For those who have not been infected by the novel coronavirus, much confusion lies as to what are the first typical symptoms to spot, how these symptoms progress and how the infection can become worse. Medical staff from a hospital in China were able to compile a day-to-day diary of the COVID-19 infections and how it affected the patients in the hopes to offer more clarity regarding the deadly virus.
A day-by-day breakdown
After observing thousands of patients during China’s outbreak of COVID-19 earlier this year, hospitals were able to identify a pattern of symptoms.
A day-by-day breakdown of the symptoms of COVID-19 include:
Day 1: Symptoms start off mild. Patients usually experience a fever, followed by a cough.
A minority may have had diarrhoea or nausea one or two days before this, which could be a sign of a more severe infection.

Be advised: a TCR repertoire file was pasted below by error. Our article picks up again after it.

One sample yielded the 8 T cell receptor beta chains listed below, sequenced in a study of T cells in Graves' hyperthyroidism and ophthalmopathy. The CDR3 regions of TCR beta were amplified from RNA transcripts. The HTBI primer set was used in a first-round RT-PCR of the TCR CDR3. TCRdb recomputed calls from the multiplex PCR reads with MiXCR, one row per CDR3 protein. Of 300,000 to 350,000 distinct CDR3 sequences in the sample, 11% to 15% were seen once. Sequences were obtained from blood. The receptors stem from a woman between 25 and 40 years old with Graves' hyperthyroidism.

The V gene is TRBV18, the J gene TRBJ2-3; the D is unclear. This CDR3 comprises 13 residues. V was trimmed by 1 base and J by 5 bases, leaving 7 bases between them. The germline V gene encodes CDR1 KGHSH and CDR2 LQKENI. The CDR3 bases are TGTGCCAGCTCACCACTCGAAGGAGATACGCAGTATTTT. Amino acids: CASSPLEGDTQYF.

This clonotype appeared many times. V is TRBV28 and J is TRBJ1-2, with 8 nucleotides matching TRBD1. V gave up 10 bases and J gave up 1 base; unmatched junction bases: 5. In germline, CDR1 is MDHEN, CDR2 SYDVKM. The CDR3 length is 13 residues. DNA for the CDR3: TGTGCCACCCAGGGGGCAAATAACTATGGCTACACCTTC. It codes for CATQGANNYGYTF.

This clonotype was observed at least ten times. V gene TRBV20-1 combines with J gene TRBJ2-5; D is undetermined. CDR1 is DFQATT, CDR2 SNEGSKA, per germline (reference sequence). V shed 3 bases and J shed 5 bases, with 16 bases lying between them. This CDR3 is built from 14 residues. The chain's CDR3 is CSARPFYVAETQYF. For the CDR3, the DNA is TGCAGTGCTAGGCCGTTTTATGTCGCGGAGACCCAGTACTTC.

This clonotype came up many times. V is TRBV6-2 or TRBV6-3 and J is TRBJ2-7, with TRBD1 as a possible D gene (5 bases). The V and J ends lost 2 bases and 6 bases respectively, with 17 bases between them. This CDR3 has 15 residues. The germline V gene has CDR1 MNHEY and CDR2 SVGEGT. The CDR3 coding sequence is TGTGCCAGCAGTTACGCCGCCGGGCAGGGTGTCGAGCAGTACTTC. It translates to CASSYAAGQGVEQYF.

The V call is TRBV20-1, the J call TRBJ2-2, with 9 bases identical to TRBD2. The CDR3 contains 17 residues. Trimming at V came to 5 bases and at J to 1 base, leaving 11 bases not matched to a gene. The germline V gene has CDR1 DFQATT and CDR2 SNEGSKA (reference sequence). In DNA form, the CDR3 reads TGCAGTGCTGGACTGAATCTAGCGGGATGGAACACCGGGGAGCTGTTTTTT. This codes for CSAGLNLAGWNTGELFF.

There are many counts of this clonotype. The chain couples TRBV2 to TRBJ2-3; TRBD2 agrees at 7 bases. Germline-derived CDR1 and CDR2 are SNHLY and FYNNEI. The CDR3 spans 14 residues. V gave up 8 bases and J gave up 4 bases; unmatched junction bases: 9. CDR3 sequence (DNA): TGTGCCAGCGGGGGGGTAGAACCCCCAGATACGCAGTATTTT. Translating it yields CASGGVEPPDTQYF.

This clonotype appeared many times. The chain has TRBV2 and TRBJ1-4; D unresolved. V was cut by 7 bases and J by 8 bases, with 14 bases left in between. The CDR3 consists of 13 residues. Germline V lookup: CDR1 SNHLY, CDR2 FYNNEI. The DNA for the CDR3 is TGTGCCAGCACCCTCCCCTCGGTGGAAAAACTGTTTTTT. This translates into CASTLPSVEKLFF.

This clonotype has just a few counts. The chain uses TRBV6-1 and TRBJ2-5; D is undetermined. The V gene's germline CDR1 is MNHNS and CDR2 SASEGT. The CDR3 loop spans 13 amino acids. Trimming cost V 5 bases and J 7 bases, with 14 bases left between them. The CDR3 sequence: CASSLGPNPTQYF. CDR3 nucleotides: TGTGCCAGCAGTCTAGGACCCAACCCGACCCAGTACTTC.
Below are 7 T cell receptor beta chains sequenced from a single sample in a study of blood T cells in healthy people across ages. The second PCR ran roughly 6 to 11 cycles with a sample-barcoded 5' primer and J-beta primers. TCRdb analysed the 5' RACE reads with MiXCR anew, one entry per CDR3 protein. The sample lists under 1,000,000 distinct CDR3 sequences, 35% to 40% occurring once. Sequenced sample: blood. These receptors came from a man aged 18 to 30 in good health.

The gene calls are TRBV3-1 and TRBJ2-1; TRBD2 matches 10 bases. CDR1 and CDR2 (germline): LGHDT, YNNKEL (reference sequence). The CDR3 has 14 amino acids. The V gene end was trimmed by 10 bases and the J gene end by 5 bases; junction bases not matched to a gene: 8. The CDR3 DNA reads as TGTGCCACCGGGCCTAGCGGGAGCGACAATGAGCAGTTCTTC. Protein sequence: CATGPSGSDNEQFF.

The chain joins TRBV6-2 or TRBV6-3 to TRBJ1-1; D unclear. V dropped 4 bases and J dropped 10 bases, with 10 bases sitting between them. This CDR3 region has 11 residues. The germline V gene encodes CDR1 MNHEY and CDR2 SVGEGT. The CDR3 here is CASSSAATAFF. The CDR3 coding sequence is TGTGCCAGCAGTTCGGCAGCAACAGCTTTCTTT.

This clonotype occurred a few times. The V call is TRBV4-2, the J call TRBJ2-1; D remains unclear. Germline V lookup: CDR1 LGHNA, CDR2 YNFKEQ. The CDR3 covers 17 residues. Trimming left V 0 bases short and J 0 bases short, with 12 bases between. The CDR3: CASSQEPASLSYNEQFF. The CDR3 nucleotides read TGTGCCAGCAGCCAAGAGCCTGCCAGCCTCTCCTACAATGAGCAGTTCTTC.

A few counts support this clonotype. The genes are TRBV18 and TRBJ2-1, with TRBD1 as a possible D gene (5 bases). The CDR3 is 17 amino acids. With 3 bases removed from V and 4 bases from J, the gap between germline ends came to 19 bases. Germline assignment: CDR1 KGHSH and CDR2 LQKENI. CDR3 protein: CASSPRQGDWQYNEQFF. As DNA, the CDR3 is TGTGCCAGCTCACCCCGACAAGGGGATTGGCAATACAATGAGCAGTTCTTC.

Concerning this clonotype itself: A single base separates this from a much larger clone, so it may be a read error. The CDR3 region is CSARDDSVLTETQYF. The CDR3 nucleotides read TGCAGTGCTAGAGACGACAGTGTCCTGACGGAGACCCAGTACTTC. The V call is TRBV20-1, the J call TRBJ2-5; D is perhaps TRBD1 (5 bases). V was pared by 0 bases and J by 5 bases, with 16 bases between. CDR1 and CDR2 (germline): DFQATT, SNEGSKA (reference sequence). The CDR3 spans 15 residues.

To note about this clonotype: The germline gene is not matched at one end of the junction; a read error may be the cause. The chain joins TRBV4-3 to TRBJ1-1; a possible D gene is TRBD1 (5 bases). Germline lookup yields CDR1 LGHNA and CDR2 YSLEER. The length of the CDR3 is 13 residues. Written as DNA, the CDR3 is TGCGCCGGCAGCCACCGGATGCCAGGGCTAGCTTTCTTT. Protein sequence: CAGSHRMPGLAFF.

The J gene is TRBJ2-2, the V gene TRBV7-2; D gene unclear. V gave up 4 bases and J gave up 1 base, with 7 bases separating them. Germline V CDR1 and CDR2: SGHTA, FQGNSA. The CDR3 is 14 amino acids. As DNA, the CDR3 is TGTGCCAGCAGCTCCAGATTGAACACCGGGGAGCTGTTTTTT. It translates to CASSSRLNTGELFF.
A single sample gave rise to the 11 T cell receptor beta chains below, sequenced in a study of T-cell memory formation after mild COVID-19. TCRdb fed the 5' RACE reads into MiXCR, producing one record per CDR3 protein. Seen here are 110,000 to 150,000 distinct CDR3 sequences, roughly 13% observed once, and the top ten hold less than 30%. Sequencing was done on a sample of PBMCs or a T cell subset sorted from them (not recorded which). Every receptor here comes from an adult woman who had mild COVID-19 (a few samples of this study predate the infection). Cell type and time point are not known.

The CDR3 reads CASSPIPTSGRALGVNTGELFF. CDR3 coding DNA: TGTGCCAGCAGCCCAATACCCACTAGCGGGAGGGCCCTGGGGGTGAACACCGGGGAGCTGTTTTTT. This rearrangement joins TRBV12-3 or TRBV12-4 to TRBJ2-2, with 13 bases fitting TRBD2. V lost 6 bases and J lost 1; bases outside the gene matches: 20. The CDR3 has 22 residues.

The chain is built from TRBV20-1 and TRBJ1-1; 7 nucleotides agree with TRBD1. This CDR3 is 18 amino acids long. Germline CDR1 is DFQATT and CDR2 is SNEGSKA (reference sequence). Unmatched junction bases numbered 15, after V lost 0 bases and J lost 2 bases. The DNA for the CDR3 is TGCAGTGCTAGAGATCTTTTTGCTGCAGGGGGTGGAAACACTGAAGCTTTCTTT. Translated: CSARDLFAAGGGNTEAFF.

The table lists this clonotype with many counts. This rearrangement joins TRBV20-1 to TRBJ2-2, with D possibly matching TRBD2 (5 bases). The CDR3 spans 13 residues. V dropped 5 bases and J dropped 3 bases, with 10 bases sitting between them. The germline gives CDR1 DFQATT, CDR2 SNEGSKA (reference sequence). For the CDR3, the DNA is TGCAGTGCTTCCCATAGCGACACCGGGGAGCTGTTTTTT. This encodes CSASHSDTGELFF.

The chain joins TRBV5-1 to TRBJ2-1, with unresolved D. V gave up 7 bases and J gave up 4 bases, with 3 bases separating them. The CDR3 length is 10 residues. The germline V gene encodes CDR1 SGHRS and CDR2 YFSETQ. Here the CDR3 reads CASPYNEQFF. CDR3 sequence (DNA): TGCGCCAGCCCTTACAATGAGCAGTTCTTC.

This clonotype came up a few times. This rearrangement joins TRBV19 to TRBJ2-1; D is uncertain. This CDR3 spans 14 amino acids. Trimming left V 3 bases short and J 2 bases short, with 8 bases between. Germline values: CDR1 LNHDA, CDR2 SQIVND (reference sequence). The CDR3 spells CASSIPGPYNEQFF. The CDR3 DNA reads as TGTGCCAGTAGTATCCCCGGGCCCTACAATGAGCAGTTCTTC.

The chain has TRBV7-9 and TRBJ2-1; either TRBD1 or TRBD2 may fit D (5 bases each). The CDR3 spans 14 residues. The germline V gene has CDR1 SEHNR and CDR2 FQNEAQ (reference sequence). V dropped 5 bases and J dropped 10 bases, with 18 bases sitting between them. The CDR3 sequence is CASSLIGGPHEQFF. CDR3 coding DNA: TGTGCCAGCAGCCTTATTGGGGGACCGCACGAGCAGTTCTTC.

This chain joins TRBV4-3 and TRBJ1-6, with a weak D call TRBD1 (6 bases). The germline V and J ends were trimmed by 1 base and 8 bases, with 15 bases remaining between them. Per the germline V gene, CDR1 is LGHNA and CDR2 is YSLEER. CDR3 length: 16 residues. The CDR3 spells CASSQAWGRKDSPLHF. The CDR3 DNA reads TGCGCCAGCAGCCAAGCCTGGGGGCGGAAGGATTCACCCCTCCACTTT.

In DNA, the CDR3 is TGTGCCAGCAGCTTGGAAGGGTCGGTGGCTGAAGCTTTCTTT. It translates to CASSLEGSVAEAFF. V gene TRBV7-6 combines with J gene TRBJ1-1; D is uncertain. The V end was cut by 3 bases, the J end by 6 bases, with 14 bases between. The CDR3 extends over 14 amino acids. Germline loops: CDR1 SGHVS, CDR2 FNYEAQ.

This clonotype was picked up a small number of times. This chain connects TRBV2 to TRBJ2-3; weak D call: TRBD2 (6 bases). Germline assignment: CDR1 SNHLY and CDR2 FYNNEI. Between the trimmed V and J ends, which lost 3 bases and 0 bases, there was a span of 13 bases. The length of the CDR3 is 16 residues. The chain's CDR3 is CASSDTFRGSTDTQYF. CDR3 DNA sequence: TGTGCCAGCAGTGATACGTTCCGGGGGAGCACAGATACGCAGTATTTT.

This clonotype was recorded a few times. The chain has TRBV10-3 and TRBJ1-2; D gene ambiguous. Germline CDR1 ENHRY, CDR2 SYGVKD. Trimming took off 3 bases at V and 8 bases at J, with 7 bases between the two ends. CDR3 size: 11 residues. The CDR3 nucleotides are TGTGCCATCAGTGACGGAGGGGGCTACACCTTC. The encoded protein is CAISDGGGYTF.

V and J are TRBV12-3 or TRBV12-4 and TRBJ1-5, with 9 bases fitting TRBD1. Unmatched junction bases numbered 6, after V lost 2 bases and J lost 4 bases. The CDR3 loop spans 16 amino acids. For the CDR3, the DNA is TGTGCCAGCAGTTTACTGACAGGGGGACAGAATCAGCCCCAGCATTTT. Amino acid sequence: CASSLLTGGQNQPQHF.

Day 3: This is how long it took, on average, before patients in Wenzhou were admitted to the hospital after their symptoms started.
A study of more than 550 hospitals across China also found that hospitalized patients developed pneumonia on the third day of their illness.
Day 5: In severe cases, symptoms could start to worsen.
Patients may have difficulty breathing, especially if they are older or have a pre-existing health condition.
Day 7: This is how long it took, on average, for some patients in Wuhan to be admitted to the hospital after their symptoms started.
Other Wuhan patients developed shortness of breath on this day.
Day 8: By this point, patients with severe cases will have most likely developed shortness of breath, pneumonia, or acute respiratory distress syndrome (ARDS), an illness that may require intubation. ARDS is often fatal.
Day 9: Some Wuhan patients developed sepsis, an infection caused by an aggressive immune response, on this day.
Days 10-11: If patients have worsening symptoms, this is the time in the disease’s progression when they’re likely to be admitted to the ICU.
These patients probably have more abdominal pain and appetite loss than patients with milder cases.
Day 12: In some cases, patients don’t develop ARDS until nearly two weeks after their illness started.
One study found that it took 12 days, on average, before patients were admitted to the ICU.
Recovered patients may see their fevers resolve after 12 days.